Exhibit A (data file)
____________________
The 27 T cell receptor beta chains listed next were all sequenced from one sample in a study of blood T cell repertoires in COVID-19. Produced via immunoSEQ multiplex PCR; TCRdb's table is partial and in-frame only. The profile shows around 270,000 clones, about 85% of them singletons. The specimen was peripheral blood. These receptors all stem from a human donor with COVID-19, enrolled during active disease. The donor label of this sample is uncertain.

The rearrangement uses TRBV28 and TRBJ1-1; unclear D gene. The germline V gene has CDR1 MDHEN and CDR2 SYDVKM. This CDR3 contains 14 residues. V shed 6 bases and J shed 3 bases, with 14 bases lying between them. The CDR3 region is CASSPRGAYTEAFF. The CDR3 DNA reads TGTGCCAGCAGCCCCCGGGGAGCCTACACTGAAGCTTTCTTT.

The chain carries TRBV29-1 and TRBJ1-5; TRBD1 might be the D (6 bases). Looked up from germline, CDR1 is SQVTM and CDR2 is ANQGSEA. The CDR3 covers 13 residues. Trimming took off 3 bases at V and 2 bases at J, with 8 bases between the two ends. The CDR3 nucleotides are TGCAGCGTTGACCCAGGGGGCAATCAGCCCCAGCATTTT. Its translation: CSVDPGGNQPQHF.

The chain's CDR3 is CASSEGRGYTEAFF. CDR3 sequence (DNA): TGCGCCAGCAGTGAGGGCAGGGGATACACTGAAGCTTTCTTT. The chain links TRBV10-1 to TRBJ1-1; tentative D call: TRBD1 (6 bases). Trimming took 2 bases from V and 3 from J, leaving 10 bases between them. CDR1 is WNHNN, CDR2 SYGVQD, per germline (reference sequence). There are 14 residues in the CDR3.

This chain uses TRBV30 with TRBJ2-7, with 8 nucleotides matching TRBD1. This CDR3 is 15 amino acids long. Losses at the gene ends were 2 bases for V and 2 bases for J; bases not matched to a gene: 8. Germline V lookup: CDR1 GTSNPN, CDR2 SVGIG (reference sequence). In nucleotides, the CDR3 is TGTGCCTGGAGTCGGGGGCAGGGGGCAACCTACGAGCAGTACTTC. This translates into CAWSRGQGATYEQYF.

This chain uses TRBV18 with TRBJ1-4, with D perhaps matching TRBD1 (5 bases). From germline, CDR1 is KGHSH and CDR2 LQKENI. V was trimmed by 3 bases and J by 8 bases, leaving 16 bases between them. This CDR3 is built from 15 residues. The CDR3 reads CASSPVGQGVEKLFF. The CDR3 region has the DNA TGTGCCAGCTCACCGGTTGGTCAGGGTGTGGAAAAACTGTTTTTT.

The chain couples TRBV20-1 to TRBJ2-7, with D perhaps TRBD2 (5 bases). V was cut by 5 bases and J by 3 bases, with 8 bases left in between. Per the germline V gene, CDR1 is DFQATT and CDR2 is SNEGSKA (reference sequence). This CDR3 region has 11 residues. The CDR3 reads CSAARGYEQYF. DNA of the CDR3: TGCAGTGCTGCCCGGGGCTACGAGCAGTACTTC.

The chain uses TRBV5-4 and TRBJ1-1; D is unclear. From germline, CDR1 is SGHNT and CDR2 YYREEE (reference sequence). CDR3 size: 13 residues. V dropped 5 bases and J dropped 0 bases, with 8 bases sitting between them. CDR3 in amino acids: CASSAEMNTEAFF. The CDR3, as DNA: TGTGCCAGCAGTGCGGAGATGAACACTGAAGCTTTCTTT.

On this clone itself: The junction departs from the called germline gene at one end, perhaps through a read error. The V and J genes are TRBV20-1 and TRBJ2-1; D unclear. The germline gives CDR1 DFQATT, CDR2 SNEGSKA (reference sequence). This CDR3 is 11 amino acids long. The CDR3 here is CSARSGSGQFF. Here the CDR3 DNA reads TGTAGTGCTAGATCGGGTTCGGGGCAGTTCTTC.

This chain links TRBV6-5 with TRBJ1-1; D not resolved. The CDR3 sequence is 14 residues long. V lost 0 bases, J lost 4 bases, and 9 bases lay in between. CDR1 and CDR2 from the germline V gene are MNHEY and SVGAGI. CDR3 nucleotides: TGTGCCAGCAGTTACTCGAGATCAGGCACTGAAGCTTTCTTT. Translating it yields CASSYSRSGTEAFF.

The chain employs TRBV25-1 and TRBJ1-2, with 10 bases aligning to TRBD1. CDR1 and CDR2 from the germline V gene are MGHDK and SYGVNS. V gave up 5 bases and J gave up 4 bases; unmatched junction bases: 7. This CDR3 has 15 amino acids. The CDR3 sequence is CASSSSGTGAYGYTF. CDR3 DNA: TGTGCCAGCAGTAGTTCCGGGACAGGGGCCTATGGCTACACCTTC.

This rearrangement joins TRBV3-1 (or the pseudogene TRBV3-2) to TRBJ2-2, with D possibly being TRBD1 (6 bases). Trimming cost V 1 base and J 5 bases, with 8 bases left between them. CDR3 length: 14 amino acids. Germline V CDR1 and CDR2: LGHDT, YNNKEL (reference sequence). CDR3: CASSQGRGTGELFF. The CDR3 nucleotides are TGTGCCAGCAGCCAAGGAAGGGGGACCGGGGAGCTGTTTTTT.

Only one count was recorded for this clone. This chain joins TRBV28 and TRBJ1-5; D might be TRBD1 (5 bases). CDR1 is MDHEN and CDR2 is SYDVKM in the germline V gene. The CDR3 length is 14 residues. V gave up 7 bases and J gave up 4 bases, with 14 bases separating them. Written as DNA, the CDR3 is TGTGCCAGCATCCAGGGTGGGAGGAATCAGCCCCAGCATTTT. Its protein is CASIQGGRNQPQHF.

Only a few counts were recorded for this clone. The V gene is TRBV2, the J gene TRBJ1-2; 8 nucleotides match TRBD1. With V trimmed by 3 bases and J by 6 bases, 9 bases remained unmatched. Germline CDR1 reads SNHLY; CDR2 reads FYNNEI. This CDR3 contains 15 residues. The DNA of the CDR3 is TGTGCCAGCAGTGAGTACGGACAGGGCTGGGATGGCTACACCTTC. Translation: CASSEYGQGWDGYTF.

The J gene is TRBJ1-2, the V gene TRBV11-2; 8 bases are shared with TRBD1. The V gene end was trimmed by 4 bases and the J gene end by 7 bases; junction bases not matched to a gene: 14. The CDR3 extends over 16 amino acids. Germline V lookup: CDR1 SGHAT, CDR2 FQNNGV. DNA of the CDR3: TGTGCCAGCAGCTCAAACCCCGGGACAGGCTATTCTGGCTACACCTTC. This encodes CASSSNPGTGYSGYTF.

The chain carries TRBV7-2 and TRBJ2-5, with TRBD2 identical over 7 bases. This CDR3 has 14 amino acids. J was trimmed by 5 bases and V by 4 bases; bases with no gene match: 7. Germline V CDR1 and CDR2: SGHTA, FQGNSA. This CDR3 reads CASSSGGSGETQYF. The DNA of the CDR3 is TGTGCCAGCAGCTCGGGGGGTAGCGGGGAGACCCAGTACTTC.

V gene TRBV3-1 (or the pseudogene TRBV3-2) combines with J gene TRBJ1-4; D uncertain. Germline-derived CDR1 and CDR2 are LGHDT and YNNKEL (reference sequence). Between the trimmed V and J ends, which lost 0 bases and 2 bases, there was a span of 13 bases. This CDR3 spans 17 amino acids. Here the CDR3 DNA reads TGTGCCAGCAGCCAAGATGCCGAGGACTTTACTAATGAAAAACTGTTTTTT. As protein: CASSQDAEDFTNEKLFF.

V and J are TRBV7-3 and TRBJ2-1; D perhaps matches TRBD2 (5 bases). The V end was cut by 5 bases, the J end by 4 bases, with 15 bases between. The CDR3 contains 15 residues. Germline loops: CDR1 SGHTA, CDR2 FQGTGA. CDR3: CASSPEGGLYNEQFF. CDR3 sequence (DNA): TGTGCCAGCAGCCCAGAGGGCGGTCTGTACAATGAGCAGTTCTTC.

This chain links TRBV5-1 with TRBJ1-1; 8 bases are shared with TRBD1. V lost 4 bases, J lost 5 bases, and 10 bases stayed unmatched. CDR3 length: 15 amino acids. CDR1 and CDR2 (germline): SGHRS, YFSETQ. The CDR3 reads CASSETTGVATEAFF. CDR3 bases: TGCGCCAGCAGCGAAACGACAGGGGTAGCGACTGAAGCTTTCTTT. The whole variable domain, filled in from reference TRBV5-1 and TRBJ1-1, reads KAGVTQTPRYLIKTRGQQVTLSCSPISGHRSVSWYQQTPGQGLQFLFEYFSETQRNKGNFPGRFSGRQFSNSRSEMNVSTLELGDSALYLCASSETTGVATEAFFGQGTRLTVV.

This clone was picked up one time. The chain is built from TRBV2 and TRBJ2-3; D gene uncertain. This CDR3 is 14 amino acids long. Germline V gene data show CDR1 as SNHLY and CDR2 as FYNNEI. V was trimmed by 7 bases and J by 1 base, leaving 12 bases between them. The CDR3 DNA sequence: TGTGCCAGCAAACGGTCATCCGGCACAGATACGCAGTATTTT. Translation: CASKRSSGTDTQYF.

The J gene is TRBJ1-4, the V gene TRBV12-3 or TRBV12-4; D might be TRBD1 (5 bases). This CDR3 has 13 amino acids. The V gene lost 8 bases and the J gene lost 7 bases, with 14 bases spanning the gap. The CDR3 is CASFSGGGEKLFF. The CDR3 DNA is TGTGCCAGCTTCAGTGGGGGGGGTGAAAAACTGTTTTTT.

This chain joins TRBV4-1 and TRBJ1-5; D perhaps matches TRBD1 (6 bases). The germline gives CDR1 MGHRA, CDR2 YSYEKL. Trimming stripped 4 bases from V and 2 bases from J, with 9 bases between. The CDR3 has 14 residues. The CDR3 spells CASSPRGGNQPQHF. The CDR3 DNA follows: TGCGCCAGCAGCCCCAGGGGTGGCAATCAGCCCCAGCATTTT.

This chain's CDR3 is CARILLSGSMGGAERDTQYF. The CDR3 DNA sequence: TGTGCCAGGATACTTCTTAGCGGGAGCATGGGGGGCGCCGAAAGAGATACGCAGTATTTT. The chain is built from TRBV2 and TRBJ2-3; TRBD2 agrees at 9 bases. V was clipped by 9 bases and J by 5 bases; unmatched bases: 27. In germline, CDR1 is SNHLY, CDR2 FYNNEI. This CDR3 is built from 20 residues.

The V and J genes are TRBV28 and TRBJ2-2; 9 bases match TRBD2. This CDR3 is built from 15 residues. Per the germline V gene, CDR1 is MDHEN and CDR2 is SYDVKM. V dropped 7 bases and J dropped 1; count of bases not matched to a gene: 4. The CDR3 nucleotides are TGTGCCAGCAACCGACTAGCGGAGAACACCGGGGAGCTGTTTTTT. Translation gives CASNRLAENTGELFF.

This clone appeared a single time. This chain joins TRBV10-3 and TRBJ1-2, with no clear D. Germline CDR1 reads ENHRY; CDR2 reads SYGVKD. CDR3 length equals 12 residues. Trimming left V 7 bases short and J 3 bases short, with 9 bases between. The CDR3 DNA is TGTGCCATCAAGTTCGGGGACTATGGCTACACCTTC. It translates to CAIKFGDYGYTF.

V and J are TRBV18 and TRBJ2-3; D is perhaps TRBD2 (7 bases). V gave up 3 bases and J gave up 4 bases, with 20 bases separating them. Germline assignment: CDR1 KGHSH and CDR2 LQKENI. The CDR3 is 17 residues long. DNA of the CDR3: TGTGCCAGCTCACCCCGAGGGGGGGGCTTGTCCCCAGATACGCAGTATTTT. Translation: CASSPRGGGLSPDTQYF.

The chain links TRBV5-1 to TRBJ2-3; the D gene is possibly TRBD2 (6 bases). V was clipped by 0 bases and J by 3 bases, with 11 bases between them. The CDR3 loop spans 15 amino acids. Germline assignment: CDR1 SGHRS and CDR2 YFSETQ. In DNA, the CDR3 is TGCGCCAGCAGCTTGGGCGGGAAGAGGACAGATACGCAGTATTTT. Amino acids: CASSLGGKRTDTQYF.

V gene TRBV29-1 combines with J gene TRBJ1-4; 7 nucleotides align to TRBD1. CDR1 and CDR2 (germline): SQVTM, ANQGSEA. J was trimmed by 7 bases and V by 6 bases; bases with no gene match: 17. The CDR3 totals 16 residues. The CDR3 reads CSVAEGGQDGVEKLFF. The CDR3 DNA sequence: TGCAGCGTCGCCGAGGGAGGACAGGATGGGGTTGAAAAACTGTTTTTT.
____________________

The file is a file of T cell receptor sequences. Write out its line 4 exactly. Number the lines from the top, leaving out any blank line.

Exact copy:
The chain's CDR3 is CASSEGRGYTEAFF. CDR3 sequence (DNA): TGCGCCAGCAGTGAGGGCAGGGGATACACTGAAGCTTTCTTT. The chain links TRBV10-1 to TRBJ1-1; tentative D call: TRBD1 (6 bases). Trimming took 2 bases from V and 3 from J, leaving 10 bases between them. CDR1 is WNHNN, CDR2 SYGVQD, per germline (reference sequence). There are 14 residues in the CDR3.